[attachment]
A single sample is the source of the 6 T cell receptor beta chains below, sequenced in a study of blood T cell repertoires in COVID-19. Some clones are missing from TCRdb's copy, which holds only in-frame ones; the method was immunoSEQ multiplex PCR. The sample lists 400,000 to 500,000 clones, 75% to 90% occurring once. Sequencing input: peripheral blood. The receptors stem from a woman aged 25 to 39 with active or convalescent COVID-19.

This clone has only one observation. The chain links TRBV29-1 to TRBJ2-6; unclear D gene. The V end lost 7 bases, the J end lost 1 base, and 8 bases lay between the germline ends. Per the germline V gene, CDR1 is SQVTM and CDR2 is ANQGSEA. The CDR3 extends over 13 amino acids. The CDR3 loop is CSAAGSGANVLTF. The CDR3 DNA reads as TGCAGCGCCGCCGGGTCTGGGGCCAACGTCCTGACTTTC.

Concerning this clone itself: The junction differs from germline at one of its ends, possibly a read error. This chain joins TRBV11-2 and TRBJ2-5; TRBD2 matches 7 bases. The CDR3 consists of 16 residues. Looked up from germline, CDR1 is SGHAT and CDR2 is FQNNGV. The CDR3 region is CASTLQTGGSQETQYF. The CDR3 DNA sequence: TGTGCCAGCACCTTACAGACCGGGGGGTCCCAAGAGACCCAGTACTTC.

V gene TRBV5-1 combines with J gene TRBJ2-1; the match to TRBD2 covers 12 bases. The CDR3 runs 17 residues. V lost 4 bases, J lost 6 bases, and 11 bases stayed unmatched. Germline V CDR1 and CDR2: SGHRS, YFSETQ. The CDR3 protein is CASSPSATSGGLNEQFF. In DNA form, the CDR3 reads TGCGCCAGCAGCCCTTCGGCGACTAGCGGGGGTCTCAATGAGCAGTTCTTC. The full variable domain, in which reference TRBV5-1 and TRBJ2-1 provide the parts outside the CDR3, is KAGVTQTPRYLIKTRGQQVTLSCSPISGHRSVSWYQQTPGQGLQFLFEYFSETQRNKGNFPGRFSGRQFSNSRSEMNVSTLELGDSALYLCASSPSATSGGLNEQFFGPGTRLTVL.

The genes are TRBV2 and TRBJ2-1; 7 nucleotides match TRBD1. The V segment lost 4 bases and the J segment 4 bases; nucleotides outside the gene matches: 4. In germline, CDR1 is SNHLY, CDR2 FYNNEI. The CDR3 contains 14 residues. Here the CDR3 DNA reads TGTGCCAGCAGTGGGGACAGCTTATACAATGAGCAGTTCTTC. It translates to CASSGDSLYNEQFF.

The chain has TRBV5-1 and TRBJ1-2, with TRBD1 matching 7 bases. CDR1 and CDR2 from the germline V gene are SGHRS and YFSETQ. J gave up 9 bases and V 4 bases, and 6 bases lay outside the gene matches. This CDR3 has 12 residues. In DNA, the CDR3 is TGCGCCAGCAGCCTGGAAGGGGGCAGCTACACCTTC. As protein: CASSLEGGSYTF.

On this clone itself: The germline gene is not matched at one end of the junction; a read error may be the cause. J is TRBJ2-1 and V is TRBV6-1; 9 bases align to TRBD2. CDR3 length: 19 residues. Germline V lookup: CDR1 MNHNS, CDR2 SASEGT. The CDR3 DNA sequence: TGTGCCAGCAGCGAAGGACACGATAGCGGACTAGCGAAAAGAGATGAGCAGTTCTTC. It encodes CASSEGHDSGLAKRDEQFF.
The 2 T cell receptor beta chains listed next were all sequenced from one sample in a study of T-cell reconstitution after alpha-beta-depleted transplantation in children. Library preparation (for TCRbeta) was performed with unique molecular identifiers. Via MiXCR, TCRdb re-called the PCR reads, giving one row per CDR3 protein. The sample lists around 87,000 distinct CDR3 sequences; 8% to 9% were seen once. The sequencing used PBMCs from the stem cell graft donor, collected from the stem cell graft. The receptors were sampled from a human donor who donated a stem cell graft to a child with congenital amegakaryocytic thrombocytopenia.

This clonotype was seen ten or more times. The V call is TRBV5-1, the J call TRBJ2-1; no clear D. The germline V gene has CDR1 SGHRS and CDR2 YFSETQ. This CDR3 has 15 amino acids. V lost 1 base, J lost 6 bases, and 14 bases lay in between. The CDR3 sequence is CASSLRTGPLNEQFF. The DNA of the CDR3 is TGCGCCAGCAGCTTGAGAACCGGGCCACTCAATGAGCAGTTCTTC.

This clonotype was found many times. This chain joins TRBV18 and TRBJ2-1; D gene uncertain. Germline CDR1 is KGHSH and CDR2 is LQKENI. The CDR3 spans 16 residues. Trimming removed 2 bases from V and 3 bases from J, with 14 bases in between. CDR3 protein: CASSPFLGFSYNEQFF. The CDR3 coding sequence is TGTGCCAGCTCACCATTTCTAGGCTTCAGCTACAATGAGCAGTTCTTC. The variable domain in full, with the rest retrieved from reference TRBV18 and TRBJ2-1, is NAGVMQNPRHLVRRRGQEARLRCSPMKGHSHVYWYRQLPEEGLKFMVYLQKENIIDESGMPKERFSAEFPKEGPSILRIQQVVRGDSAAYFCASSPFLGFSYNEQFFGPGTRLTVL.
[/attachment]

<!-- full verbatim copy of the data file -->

A single sample is the source of the 6 T cell receptor beta chains below, sequenced in a study of blood T cell repertoires in COVID-19. Some clones are missing from TCRdb's copy, which holds only in-frame ones; the method was immunoSEQ multiplex PCR. The sample lists 400,000 to 500,000 clones, 75% to 90% occurring once. Sequencing input: peripheral blood. The receptors stem from a woman aged 25 to 39 with active or convalescent COVID-19.

This clone has only one observation. The chain links TRBV29-1 to TRBJ2-6; unclear D gene. The V end lost 7 bases, the J end lost 1 base, and 8 bases lay between the germline ends. Per the germline V gene, CDR1 is SQVTM and CDR2 is ANQGSEA. The CDR3 extends over 13 amino acids. The CDR3 loop is CSAAGSGANVLTF. The CDR3 DNA reads as TGCAGCGCCGCCGGGTCTGGGGCCAACGTCCTGACTTTC.

Concerning this clone itself: The junction differs from germline at one of its ends, possibly a read error. This chain joins TRBV11-2 and TRBJ2-5; TRBD2 matches 7 bases. The CDR3 consists of 16 residues. Looked up from germline, CDR1 is SGHAT and CDR2 is FQNNGV. The CDR3 region is CASTLQTGGSQETQYF. The CDR3 DNA sequence: TGTGCCAGCACCTTACAGACCGGGGGGTCCCAAGAGACCCAGTACTTC.

V gene TRBV5-1 combines with J gene TRBJ2-1; the match to TRBD2 covers 12 bases. The CDR3 runs 17 residues. V lost 4 bases, J lost 6 bases, and 11 bases stayed unmatched. Germline V CDR1 and CDR2: SGHRS, YFSETQ. The CDR3 protein is CASSPSATSGGLNEQFF. In DNA form, the CDR3 reads TGCGCCAGCAGCCCTTCGGCGACTAGCGGGGGTCTCAATGAGCAGTTCTTC. The full variable domain, in which reference TRBV5-1 and TRBJ2-1 provide the parts outside the CDR3, is KAGVTQTPRYLIKTRGQQVTLSCSPISGHRSVSWYQQTPGQGLQFLFEYFSETQRNKGNFPGRFSGRQFSNSRSEMNVSTLELGDSALYLCASSPSATSGGLNEQFFGPGTRLTVL.

The genes are TRBV2 and TRBJ2-1; 7 nucleotides match TRBD1. The V segment lost 4 bases and the J segment 4 bases; nucleotides outside the gene matches: 4. In germline, CDR1 is SNHLY, CDR2 FYNNEI. The CDR3 contains 14 residues. Here the CDR3 DNA reads TGTGCCAGCAGTGGGGACAGCTTATACAATGAGCAGTTCTTC. It translates to CASSGDSLYNEQFF.

The chain has TRBV5-1 and TRBJ1-2, with TRBD1 matching 7 bases. CDR1 and CDR2 from the germline V gene are SGHRS and YFSETQ. J gave up 9 bases and V 4 bases, and 6 bases lay outside the gene matches. This CDR3 has 12 residues. In DNA, the CDR3 is TGCGCCAGCAGCCTGGAAGGGGGCAGCTACACCTTC. As protein: CASSLEGGSYTF.

On this clone itself: The germline gene is not matched at one end of the junction; a read error may be the cause. J is TRBJ2-1 and V is TRBV6-1; 9 bases align to TRBD2. CDR3 length: 19 residues. Germline V lookup: CDR1 MNHNS, CDR2 SASEGT. The CDR3 DNA sequence: TGTGCCAGCAGCGAAGGACACGATAGCGGACTAGCGAAAAGAGATGAGCAGTTCTTC. It encodes CASSEGHDSGLAKRDEQFF.
The 2 T cell receptor beta chains listed next were all sequenced from one sample in a study of T-cell reconstitution after alpha-beta-depleted transplantation in children. Library preparation (for TCRbeta) was performed with unique molecular identifiers. Via MiXCR, TCRdb re-called the PCR reads, giving one row per CDR3 protein. The sample lists around 87,000 distinct CDR3 sequences; 8% to 9% were seen once. The sequencing used PBMCs from the stem cell graft donor, collected from the stem cell graft. The receptors were sampled from a human donor who donated a stem cell graft to a child with congenital amegakaryocytic thrombocytopenia.

This clonotype was seen ten or more times. The V call is TRBV5-1, the J call TRBJ2-1; no clear D. The germline V gene has CDR1 SGHRS and CDR2 YFSETQ. This CDR3 has 15 amino acids. V lost 1 base, J lost 6 bases, and 14 bases lay in between. The CDR3 sequence is CASSLRTGPLNEQFF. The DNA of the CDR3 is TGCGCCAGCAGCTTGAGAACCGGGCCACTCAATGAGCAGTTCTTC.

This clonotype was found many times. This chain joins TRBV18 and TRBJ2-1; D gene uncertain. Germline CDR1 is KGHSH and CDR2 is LQKENI. The CDR3 spans 16 residues. Trimming removed 2 bases from V and 3 bases from J, with 14 bases in between. CDR3 protein: CASSPFLGFSYNEQFF. The CDR3 coding sequence is TGTGCCAGCTCACCATTTCTAGGCTTCAGCTACAATGAGCAGTTCTTC. The variable domain in full, with the rest retrieved from reference TRBV18 and TRBJ2-1, is NAGVMQNPRHLVRRRGQEARLRCSPMKGHSHVYWYRQLPEEGLKFMVYLQKENIIDESGMPKERFSAEFPKEGPSILRIQQVVRGDSAAYFCASSPFLGFSYNEQFFGPGTRLTVL.